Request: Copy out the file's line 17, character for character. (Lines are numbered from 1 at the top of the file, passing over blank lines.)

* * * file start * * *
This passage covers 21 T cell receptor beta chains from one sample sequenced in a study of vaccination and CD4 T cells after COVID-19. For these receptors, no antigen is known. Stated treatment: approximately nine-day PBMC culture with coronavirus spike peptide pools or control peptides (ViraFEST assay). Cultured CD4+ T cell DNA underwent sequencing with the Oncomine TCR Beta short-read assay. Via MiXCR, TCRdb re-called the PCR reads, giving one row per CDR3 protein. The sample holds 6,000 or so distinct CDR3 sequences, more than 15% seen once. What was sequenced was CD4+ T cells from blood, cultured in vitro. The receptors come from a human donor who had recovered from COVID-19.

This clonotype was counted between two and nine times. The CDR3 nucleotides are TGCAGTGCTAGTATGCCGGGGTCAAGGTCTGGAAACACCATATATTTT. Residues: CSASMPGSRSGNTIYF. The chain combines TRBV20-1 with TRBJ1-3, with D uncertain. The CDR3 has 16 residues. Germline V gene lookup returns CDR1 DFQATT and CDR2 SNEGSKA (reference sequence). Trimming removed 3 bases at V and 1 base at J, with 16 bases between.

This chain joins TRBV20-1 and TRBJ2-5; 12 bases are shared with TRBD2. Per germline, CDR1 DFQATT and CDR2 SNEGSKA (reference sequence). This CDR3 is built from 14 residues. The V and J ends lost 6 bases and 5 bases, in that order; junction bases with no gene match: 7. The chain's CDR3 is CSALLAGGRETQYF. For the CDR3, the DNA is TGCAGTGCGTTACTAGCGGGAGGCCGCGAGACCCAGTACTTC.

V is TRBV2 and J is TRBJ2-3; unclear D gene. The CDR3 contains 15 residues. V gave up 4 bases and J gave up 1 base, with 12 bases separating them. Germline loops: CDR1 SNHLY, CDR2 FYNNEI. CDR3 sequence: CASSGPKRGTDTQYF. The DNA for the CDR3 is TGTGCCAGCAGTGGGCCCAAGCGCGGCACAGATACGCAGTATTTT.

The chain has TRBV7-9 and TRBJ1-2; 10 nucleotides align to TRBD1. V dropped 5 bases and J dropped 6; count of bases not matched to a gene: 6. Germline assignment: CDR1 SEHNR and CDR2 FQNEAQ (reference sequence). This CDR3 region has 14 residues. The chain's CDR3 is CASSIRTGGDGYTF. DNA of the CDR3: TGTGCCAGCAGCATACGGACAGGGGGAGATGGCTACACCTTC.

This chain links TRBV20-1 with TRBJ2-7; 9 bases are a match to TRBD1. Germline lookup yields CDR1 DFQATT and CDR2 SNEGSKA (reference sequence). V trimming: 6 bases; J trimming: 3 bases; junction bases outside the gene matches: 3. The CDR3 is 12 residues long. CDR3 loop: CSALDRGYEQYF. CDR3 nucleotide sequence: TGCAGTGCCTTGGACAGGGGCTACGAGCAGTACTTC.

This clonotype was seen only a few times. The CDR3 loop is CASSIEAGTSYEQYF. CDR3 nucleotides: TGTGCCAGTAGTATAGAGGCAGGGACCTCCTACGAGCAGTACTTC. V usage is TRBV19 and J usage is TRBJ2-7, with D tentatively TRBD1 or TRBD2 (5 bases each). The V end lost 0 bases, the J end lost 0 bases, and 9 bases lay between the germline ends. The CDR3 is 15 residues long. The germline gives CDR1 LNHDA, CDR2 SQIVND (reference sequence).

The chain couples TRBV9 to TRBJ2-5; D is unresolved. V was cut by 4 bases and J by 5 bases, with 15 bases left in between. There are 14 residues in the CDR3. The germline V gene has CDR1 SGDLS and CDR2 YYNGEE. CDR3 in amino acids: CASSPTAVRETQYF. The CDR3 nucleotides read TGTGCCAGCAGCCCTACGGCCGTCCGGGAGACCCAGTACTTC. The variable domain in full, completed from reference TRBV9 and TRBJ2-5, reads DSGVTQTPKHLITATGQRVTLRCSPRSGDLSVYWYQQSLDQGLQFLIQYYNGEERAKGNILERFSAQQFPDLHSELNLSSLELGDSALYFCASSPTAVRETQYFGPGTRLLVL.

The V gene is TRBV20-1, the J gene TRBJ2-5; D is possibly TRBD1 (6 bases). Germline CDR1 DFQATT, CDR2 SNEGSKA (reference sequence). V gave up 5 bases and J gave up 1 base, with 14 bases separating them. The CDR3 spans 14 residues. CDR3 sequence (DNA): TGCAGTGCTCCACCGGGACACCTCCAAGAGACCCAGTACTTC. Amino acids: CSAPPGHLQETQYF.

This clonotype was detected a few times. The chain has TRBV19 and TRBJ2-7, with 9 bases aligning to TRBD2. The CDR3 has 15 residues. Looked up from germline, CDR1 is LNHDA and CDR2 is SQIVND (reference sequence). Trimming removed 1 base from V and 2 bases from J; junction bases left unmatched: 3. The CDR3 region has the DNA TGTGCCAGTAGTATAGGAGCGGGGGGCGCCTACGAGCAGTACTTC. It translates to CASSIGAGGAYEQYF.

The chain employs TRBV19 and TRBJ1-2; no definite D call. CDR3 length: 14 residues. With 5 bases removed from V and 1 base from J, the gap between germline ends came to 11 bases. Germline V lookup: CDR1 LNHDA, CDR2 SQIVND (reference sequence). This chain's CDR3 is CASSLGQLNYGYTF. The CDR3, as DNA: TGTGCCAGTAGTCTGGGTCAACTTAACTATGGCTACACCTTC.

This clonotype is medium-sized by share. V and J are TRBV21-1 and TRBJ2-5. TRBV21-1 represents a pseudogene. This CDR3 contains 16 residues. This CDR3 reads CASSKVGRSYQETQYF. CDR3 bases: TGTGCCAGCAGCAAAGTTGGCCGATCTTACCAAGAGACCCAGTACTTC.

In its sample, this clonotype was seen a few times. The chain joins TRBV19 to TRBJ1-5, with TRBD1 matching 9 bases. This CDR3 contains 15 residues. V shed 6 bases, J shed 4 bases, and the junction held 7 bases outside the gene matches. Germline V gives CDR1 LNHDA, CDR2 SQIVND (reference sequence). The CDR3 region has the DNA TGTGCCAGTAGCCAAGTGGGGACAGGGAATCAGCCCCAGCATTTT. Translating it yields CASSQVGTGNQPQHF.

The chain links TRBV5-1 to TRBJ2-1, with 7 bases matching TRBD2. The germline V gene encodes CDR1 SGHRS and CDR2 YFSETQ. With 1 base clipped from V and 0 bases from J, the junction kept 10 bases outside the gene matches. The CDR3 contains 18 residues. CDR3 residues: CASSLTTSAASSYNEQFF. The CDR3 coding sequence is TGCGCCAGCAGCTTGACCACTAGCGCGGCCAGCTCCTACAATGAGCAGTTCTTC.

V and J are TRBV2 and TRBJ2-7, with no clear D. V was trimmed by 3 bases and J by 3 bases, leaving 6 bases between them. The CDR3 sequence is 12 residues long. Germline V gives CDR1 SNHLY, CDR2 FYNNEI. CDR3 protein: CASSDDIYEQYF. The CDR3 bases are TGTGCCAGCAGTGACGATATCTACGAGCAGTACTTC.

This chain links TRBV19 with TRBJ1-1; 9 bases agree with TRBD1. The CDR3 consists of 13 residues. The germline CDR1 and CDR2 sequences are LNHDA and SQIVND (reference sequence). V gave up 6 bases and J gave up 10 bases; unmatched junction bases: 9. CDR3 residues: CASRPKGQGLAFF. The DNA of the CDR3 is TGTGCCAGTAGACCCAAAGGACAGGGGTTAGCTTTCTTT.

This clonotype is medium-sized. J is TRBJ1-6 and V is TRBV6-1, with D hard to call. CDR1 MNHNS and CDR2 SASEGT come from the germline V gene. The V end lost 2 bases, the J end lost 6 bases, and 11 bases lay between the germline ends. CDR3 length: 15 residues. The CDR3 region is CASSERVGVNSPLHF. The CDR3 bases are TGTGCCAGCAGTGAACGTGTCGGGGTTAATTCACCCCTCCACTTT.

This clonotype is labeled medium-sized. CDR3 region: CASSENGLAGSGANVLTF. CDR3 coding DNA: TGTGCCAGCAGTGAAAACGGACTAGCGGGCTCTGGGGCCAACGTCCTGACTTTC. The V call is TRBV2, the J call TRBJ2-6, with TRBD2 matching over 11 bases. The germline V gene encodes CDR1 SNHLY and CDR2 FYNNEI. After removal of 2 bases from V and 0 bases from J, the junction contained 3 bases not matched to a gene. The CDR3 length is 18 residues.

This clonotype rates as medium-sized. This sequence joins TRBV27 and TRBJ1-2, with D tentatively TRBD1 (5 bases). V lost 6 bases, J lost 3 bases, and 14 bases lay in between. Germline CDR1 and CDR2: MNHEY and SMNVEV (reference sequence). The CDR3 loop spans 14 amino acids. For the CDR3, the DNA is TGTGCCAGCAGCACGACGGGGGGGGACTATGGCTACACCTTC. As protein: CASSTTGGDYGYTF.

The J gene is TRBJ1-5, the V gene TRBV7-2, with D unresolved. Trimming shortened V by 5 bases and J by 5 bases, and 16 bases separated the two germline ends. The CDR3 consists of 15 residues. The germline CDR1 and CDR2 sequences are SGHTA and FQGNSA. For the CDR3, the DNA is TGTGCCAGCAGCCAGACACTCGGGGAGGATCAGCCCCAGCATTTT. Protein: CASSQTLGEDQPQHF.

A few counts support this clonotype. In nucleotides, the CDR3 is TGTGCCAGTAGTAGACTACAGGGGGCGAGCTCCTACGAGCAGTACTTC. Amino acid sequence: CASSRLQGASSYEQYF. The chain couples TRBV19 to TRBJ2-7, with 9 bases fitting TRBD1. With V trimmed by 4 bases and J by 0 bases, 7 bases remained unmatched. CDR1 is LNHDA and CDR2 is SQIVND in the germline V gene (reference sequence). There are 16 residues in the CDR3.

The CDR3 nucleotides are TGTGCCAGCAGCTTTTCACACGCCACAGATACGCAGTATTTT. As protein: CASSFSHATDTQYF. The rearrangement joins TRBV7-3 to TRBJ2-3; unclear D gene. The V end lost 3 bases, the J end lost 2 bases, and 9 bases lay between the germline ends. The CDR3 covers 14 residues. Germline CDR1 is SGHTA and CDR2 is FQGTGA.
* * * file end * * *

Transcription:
This clonotype is medium-sized. J is TRBJ1-6 and V is TRBV6-1, with D hard to call. CDR1 MNHNS and CDR2 SASEGT come from the germline V gene. The V end lost 2 bases, the J end lost 6 bases, and 11 bases lay between the germline ends. CDR3 length: 15 residues. The CDR3 region is CASSERVGVNSPLHF. The CDR3 bases are TGTGCCAGCAGTGAACGTGTCGGGGTTAATTCACCCCTCCACTTT.